The course week
The preliminary course programme: each day is a combination of theory and practice in successions. As a carrier, you will design an optical delay line.
Monday: The Big Picture and Systems Engineering
These type of instruments are always co-existing with other equipment.So before you can start designing you need to know the essence of what you are doing.What is critical and where and what are the margins.How to approach such a project and how to gain insight the background of requirements.
Contributions from: Prof.R. Munnig Schmidt from the Delft University of Technology
The case starts with an introduction to the optical design and their use in optical aperture synthesis applications. (Interferometry for imaging, nulling applications).Next, in teams, several delay line designs will be compared so a choice of the best design can be made with respect to the optical requirements. After this you need to find an effective optical design that can be used to measure the optical path differences.Workshop, using Zemax to analyse the optics in the delay line with a focus on tolerancing. Further you will work with wave front analysis and pupil imaging while moving the delay line. Also the accuracy of the alignment is part of the assignment.
Contributions from: S.Baumer from Philips; E.van Brug from TNO
Based on the functional requirements of the optical delay line, the challenges for control are discussed. These include actuation for a high dynamic range, servo behaviour, vibration rejection, sensor noise, closed-loop stability and others. An introduction of suitable control design methods is presented to achieve nano-meter positioning accuracy.
Hosted by P. Nuij from the University of Technology Eindhoven, N. Doelman from TNO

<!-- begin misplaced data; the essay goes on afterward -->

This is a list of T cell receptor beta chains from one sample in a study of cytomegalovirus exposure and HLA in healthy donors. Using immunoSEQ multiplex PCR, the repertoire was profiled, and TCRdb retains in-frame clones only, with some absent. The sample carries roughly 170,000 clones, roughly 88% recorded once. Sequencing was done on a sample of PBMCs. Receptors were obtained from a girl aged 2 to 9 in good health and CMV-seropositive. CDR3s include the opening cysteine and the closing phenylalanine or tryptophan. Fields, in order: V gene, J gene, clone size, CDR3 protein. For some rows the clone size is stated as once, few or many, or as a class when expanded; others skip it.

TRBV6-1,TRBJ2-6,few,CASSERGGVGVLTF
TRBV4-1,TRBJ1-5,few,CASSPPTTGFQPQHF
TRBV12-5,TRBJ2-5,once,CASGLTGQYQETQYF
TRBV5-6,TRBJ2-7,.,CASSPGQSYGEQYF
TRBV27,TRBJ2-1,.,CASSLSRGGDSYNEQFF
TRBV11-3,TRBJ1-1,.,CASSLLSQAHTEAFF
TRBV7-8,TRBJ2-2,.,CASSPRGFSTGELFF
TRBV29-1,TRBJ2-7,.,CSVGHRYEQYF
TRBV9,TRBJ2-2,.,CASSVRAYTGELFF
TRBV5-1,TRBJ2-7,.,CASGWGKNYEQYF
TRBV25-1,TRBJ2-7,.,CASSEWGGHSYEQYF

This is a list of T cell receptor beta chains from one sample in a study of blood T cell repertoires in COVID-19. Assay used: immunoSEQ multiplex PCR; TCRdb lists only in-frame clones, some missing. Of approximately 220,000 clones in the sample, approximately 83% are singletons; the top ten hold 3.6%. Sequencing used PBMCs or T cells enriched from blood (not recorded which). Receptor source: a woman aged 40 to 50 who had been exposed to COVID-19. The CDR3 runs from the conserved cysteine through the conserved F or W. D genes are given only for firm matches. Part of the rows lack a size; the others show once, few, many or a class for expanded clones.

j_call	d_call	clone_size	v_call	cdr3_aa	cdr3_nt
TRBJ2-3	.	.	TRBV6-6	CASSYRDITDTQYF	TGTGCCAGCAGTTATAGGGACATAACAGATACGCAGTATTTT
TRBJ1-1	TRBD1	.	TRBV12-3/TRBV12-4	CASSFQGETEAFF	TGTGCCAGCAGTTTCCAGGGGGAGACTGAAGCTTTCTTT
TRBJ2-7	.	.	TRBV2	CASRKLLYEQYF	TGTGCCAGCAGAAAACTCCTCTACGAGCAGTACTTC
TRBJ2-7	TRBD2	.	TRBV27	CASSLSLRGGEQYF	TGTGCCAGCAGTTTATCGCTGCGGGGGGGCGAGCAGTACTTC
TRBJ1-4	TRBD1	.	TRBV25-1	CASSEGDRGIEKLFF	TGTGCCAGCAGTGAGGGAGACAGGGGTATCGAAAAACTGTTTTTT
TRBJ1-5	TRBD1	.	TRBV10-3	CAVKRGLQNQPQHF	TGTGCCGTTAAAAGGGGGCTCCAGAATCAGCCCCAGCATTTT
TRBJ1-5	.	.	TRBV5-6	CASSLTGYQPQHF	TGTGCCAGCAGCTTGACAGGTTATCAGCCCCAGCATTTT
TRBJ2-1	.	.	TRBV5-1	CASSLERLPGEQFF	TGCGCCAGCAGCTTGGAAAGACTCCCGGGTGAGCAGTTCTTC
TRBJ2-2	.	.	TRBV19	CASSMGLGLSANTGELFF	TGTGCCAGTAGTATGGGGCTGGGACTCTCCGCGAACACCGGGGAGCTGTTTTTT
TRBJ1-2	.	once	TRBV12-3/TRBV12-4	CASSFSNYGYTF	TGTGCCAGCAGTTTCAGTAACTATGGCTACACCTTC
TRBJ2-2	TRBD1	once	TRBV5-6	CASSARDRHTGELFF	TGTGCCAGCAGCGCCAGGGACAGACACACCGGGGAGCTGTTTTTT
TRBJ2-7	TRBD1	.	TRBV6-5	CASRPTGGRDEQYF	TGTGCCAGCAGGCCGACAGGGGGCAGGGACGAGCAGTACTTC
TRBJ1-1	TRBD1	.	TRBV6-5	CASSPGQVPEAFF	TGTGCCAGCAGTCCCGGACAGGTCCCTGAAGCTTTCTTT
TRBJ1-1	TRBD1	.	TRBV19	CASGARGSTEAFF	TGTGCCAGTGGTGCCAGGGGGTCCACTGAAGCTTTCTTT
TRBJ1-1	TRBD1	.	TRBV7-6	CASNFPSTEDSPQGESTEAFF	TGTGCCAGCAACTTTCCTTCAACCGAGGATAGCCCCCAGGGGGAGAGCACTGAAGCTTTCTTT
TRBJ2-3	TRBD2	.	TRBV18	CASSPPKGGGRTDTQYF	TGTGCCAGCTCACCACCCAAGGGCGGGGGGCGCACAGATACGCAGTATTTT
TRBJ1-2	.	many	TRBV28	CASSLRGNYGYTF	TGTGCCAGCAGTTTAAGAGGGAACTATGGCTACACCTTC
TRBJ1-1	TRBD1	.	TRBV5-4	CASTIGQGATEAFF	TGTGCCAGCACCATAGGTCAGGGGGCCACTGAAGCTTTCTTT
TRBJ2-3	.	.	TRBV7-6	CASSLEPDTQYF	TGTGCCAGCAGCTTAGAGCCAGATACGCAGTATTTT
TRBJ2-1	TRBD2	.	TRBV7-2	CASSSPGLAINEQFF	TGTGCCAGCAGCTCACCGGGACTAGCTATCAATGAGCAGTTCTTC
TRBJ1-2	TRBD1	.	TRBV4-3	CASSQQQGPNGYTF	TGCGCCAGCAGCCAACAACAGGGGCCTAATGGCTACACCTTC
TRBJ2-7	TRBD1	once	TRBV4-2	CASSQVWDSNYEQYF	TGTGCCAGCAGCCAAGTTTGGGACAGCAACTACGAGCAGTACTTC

Thursday: Opto-Mechanical Design
Mechanics plays a dominant role in the design of a delay line. Apart from putting things together high quality mechanics will guarantee best performance in terms of optical quality/stability and control performance. Lightweight and stiff structures are therefore crucial in achieving this goal. The design of the existing ESO delay line will be used to explain the requirements for such a structure. Emphasis will be put on the interactions with the other key technologies needed (optics, control and electronics) and on the mechanical design itself.
During the second part of the day the participants will be challenged to participate by designing a specific part of the cat’s eye (optical section of the delay line) using their own experience and the information provided earlier during the day. This will be done in teams of approximately five.
Contributions from: J.Nijenhuis from TNO and Prof.R.Munnig Schmidt from the Delft University of Technology
Friday: Actuation, Sensing and Dynamics
For the last day some still missing elements will be presented that are necessary to realize high performance active positioning and control systems for optics. First of all an overview is given on electromagnetic and piezoelectric actuators, optical position measurement systems and capacitive sensors. Further also attention will be given to the performance determining mechanical system dynamics and vibration isolation. The new fi eld of adaptive optics will also shortly be touched upon.
Contributions from: Prof.R. Munnig Schmidt from the Delft University of Technology, A. Rankers from The High Tech Institute